With three National Hockey League draftees on the roster and several seniors heavily scouted by NHL programs, the Bulldogs have, in their own way, been affected by the recently ended NHL lockout.

After four months of dispute between NHL players and team owners over contracts and wages, the two parties finally reached an agreement earlier this month and began the condensed season last weekend. While the newly negotiated contracts have not spurred a rise in the number of collegiate hockey players signed to NHL programs, the dispute brought more exposure to college hockey, leading to an increase in collegiate scouting and a rise in overall game attendance.

“NHL teams feel very strongly that they have to be in that college market,” said Edmonton Oilers Senior Vice President of Hockey Operations Craig MacTavish, who attended a game at Ingalls Rink on Dec. 28. “The guys normally watching NHL games were freed up during the lockout to go and watch the college games more exclusively.”

MacTavish added that “virtually all” newly signed players committed to their teams by last summer’s NHL training camps — before the lockout began. The new collective bargaining agreement also did not change the one million dollar salary cap for new players under 25 years old, a relatively modest figure for the professional league, MacTavish added.

Thanks to the lockout, NHL teams have been able to spend more time watching sought-after seniors, such as ECAC player of the week Antoine Laganiere ’13, captain Andrew Miller ’13 and goaltender of the week Jeff Malcolm ’13.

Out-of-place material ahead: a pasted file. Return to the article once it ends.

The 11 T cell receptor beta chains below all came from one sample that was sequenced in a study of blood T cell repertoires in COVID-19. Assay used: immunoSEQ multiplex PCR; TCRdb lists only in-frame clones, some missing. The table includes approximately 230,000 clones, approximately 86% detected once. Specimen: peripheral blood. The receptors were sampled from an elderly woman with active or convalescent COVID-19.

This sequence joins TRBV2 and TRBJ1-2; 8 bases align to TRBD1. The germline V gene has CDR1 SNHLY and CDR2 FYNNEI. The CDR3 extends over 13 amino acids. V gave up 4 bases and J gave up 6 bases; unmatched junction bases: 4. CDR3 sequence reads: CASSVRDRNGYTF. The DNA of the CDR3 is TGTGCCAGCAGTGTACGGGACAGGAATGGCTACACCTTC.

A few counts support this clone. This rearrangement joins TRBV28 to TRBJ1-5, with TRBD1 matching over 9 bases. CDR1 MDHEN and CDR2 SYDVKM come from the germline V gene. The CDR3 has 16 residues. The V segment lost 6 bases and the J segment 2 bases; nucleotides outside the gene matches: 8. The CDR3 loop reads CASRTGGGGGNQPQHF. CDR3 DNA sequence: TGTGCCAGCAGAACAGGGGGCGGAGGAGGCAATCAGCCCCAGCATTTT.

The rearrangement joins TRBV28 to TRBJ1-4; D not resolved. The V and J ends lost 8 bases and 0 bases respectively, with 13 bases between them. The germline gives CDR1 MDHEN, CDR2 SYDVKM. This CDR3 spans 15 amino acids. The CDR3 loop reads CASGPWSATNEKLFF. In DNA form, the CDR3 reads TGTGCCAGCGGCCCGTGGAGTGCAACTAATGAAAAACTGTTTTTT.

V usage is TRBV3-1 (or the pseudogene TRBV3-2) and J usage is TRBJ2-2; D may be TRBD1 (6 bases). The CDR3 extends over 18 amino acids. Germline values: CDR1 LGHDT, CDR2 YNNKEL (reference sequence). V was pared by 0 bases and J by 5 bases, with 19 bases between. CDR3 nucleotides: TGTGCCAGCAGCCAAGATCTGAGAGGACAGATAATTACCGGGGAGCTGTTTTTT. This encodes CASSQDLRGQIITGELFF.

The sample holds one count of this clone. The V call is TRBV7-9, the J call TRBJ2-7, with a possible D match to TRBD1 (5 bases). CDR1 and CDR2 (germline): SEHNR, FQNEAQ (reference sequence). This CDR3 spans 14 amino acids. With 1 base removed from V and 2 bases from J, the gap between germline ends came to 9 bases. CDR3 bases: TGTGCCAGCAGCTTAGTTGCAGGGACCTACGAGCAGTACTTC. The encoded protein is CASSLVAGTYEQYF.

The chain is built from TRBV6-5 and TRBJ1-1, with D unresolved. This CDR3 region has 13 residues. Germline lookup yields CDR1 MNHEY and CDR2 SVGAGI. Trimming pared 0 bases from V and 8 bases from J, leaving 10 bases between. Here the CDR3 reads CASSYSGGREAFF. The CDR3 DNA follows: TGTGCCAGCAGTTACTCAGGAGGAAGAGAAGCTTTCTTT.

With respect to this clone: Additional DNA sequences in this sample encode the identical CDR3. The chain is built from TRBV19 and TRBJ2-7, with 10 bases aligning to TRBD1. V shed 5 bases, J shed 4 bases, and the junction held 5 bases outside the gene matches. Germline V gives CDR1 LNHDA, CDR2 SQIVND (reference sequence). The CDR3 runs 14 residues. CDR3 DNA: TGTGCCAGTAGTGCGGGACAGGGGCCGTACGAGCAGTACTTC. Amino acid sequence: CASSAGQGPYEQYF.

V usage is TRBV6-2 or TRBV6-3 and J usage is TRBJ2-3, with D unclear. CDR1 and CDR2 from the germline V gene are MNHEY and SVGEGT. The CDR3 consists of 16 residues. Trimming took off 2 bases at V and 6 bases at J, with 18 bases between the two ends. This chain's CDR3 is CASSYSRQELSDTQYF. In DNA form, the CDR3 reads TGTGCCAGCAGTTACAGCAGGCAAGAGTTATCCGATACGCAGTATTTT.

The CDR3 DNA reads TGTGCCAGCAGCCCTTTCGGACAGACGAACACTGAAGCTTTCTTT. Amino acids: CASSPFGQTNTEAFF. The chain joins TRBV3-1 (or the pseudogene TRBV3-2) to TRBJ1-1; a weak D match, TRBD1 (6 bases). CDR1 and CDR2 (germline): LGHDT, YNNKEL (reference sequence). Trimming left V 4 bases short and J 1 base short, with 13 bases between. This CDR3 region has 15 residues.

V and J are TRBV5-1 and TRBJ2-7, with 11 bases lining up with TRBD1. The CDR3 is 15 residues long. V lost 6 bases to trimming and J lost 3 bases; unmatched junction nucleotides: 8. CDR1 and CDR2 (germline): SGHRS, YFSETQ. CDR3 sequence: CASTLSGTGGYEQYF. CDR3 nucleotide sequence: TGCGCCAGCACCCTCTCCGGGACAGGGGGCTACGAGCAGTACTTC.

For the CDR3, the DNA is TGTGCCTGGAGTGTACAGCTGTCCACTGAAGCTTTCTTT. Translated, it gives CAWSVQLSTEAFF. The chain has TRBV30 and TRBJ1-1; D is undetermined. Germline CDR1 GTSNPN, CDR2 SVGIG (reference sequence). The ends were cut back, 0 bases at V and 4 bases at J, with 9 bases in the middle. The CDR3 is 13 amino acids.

“There were definitely more NHL staff at games [during the lockout]. Usually it’s just scouts, but instead of maybe one guy per team they would bring three or four,” Laganiere said. “Even managers and higher-ups came to some of the games.”

More attention to high-level players, both on the Elis and on other college hockey teams around the country, has benefitted hockey fans of college programs, players and NHL teams. Without their usual NHL fix, fans have turned their attention to college hockey.

“We did have some games televised that likely may not have been broadcast if the NHL was in season at the time,” ECAC Hockey Commissioner Steven Hagwell said. Hagwell added that on nights NBC was previously committed to airing NHL games, it instead occasionally devoted the coverage to college hockey.

The increase in televised college hockey games has paralleled an increase in rink attendance for several college teams, No. 2 Quinnipiac head coach Rand Pecknold said.

“We have had an increase in attendance this season,” he said. “We are close to sell-outs or sold-out every game.”

However, an absence of NHL coverage has not changed Yale’s perenially-high game attendance, according to Yale’s associate athletics director, Steve Conn.

Though the lockout has come to a close, the Bulldogs remain focused on the games ahead of them.

“I’m excited about every single game that we get to play,” Allain said. “I don’t expect less than 100 percent every single night and I know you can’t give more than that.”

Following last weekend’s shutout against Harvard and 4–2 victory over Dartmouth, the Bulldogs moved up from No. 12 to No. 8 in the NCAA coaches’ poll.